I am a high school senior. One of my friends did a research project in a certain field of Computer Science 2 years ago and it won a lot of awards. He is now at university. I read his paper and relevant work in the area and the research area looks really interesting. I want to do research that's closely related to this idea and I have a few ideas on how to extend the research. Is it ethical to do this project? My main concern is that he/other mutual friends will think that I just used the same idea so that I could win as well.

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    Awards are won for doing the project well, not for having the best idea. – Anonymous Physicist May 6 at 2:16
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    It’s not just ethical- it’s literally how scientific progress works! Find existing ideas, build upon them, make better ideas, repeat. – Spark May 6 at 3:07
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    If you explicitly cite it, it's ethical. – Captain Emacs May 6 at 12:45
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    @AnonymousPhysicist That is only half-truth. It's for a strong idea, well executed. Both are essential. There may not be a "best" idea, but mediocre ideas, executed well, are still mediocre. – Captain Emacs May 6 at 12:47
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    @CaptainEmacs: Mediocre ideas executed well are perfectly OK for high school seniors. You don't need to learn all skills at the same time. – MSalters May 6 at 13:27

Yes, you can do this. You are not taking his ideas, you are using your own (note you wrote "I have a few ideas").

Basically, once a paper is published, all the ideas within becomes public knowledge and you are free to build on them. You should still cite the original paper if you are building on their ideas, but your extensions are yours and yours alone.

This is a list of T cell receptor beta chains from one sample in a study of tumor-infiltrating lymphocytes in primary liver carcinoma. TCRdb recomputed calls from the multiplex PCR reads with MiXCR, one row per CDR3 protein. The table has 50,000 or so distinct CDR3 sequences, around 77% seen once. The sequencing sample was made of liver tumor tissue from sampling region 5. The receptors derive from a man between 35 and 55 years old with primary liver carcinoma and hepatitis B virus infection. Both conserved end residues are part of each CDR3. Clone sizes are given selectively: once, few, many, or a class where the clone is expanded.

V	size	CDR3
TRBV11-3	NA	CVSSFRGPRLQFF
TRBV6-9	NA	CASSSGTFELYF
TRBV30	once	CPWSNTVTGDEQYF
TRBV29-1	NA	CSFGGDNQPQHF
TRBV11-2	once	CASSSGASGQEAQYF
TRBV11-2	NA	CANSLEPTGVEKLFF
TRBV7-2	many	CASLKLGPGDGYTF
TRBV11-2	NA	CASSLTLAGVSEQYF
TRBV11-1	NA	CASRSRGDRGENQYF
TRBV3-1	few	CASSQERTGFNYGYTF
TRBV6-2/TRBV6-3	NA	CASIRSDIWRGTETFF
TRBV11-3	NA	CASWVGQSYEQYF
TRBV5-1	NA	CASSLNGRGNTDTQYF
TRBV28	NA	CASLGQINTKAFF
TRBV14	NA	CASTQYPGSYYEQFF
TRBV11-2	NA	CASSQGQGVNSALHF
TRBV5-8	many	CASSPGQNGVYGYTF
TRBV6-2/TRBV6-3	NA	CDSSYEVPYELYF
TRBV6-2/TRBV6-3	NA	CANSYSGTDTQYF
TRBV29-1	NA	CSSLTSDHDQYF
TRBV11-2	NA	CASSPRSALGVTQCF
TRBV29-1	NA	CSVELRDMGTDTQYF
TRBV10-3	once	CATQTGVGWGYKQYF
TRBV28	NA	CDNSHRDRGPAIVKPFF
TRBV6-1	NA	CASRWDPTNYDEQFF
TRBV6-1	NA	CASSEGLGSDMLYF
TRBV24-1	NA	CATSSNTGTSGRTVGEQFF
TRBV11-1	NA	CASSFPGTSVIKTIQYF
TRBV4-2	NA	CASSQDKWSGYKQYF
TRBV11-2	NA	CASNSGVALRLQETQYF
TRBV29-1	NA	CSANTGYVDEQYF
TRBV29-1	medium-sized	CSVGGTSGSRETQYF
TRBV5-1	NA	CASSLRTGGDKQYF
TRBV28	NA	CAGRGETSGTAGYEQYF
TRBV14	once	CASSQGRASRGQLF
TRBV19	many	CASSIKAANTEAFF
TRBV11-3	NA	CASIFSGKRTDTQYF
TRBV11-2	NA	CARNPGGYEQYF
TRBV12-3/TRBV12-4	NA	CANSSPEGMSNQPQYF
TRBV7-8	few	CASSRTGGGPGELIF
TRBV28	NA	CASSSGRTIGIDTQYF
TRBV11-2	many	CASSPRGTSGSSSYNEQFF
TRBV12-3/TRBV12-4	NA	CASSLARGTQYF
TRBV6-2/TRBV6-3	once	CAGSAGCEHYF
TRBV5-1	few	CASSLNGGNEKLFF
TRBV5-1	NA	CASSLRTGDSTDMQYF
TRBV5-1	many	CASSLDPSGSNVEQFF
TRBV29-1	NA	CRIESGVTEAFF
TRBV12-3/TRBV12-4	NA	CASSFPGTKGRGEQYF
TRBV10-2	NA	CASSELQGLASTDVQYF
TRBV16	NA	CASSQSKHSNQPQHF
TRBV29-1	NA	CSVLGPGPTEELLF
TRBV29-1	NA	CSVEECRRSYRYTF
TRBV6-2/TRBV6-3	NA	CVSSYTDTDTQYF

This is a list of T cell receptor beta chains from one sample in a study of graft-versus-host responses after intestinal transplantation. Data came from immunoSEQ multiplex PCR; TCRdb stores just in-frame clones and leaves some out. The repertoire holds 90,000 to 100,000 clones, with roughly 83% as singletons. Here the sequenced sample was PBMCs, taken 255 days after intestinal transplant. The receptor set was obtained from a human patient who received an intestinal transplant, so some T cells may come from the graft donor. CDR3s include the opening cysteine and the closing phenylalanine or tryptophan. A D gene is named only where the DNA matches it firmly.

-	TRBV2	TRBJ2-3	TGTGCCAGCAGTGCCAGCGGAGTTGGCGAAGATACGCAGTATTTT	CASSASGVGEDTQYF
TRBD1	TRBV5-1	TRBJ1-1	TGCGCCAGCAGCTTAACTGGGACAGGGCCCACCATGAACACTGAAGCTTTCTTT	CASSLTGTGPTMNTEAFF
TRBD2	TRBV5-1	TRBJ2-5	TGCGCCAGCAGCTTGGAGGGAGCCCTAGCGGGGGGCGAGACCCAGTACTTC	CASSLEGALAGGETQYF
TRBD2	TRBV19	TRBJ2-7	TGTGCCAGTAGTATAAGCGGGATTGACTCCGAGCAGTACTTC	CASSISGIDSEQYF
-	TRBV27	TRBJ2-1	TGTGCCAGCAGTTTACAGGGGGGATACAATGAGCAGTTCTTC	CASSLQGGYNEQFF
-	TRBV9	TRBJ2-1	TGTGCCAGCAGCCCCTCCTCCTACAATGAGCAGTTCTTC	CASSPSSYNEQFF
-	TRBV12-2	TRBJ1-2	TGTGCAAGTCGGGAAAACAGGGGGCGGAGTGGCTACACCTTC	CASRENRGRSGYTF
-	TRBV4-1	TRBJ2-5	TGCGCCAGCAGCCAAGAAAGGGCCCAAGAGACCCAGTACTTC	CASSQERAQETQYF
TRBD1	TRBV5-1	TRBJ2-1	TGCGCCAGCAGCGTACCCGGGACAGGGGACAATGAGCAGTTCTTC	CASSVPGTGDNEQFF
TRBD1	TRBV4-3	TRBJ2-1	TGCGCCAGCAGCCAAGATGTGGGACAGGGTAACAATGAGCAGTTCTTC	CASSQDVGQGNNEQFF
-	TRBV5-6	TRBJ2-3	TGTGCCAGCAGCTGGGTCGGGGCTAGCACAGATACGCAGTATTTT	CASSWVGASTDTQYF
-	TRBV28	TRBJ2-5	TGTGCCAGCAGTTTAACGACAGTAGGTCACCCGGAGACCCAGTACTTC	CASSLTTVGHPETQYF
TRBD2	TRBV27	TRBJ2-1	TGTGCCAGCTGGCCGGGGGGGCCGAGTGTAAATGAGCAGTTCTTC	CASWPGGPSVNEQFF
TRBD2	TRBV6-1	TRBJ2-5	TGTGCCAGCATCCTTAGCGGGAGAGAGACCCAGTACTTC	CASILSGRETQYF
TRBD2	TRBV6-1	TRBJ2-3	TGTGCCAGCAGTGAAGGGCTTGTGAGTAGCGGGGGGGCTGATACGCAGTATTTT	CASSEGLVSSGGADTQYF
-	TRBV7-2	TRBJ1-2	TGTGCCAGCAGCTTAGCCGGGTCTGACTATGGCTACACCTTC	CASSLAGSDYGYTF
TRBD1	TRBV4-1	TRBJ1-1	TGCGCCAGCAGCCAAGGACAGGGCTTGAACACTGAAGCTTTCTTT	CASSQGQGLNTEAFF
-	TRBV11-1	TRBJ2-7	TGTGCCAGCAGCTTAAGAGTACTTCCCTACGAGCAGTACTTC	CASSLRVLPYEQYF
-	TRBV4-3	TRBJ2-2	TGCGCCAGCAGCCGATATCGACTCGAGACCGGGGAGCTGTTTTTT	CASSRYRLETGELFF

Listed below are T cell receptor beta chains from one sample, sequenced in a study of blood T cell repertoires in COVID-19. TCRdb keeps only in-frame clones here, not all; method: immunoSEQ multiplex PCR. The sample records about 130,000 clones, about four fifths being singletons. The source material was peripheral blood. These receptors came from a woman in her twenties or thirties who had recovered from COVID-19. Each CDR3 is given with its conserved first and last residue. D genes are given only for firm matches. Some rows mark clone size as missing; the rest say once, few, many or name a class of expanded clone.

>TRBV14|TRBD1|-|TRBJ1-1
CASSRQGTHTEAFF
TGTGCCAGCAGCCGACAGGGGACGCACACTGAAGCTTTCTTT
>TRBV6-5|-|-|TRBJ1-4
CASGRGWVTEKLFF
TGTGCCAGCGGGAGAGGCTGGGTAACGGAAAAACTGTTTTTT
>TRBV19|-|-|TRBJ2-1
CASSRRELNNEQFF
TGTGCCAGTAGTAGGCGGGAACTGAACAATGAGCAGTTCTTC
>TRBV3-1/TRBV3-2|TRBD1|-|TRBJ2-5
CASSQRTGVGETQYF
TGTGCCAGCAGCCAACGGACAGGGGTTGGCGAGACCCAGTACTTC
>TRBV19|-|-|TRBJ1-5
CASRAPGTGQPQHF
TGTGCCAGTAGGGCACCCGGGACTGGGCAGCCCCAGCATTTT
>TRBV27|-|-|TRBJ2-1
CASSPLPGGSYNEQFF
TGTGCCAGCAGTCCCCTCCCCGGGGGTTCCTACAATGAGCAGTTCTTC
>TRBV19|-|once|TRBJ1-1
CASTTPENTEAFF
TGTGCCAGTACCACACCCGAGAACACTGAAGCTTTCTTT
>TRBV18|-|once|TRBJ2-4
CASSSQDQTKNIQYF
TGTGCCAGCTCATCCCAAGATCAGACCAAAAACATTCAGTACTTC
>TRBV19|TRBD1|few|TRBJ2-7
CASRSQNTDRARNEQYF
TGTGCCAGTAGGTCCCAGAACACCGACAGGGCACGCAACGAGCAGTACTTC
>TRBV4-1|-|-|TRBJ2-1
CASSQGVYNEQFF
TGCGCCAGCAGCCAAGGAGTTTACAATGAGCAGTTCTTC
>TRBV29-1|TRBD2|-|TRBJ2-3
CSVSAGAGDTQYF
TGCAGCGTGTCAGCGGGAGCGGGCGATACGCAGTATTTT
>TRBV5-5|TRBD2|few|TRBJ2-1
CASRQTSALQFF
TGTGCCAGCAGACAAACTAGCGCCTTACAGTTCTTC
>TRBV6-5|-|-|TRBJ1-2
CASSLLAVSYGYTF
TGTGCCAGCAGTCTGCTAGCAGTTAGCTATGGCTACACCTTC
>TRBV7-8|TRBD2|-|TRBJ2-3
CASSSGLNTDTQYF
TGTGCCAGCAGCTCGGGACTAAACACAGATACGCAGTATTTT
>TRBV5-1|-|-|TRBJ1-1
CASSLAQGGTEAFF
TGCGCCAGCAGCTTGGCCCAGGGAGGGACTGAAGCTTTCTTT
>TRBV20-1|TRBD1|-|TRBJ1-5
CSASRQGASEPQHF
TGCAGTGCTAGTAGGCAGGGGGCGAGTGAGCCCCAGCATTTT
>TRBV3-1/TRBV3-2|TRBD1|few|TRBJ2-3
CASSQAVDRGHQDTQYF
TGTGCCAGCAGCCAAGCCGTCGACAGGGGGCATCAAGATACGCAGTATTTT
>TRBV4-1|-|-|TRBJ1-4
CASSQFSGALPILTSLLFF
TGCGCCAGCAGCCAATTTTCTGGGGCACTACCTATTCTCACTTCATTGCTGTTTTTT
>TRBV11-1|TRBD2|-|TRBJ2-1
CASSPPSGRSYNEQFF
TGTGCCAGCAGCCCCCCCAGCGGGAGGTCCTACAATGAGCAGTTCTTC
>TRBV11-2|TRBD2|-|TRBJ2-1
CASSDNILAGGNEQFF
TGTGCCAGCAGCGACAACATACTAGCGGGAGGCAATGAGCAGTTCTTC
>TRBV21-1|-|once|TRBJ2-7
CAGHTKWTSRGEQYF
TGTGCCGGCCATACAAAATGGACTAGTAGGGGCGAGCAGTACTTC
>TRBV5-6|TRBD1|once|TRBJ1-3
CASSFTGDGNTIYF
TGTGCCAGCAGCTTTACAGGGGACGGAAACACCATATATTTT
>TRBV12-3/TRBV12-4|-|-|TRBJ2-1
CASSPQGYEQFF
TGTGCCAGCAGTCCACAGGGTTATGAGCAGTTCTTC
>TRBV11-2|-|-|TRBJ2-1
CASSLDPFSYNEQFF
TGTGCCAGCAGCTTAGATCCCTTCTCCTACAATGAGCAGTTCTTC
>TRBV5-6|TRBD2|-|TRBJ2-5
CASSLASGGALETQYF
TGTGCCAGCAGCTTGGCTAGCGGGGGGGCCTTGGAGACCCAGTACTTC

By the way, many authors will be quite flattered if you work on their ideas - it implies that you find their ideas interesting.

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    +1 The citation, in a case like this, also critically provides the person grading the project with a reference for the original work, so this lets them have a clear view of what aspects were previously reported and what content the new project adds to it. When grading what they will be looking for is the quality of the new work, so as long as the new project makes sufficient additions to what is already there this should not be a problem at all. – J... May 6 at 17:30
  • +1 Just in case (and for any other undergrads reading this post), it is of course absolutely essential that they cite and recognise all of their sources including their friend, as appropriate. Sorry, OP and other readers for superfluous advice here. – Araucaria May 7 at 0:36

Good part of research done is based on or similar to many other studies done before. Actually, most papers cite and compare the results with many other similar researches. If you do another research and cite them properly they should feel honored unless your are really just copy-pasting / plagiarising. In fact, research papers' quality and influence is generally measured by quantity of citations it got in other papers.


This is of course not a problem! In fact, it's exactly how scientific research works. I would say there are two things you definitely should do to avoid any ethical concerns:

  1. Clearly cite your friend's previous work.
  2. Provide a fair review of the work your friend did as a part of your project and presentation. Emphasize what they accomplished and how your work fits in or extends the existing research.

As long as you do those two things, there are no ethical qualms with doing this project.

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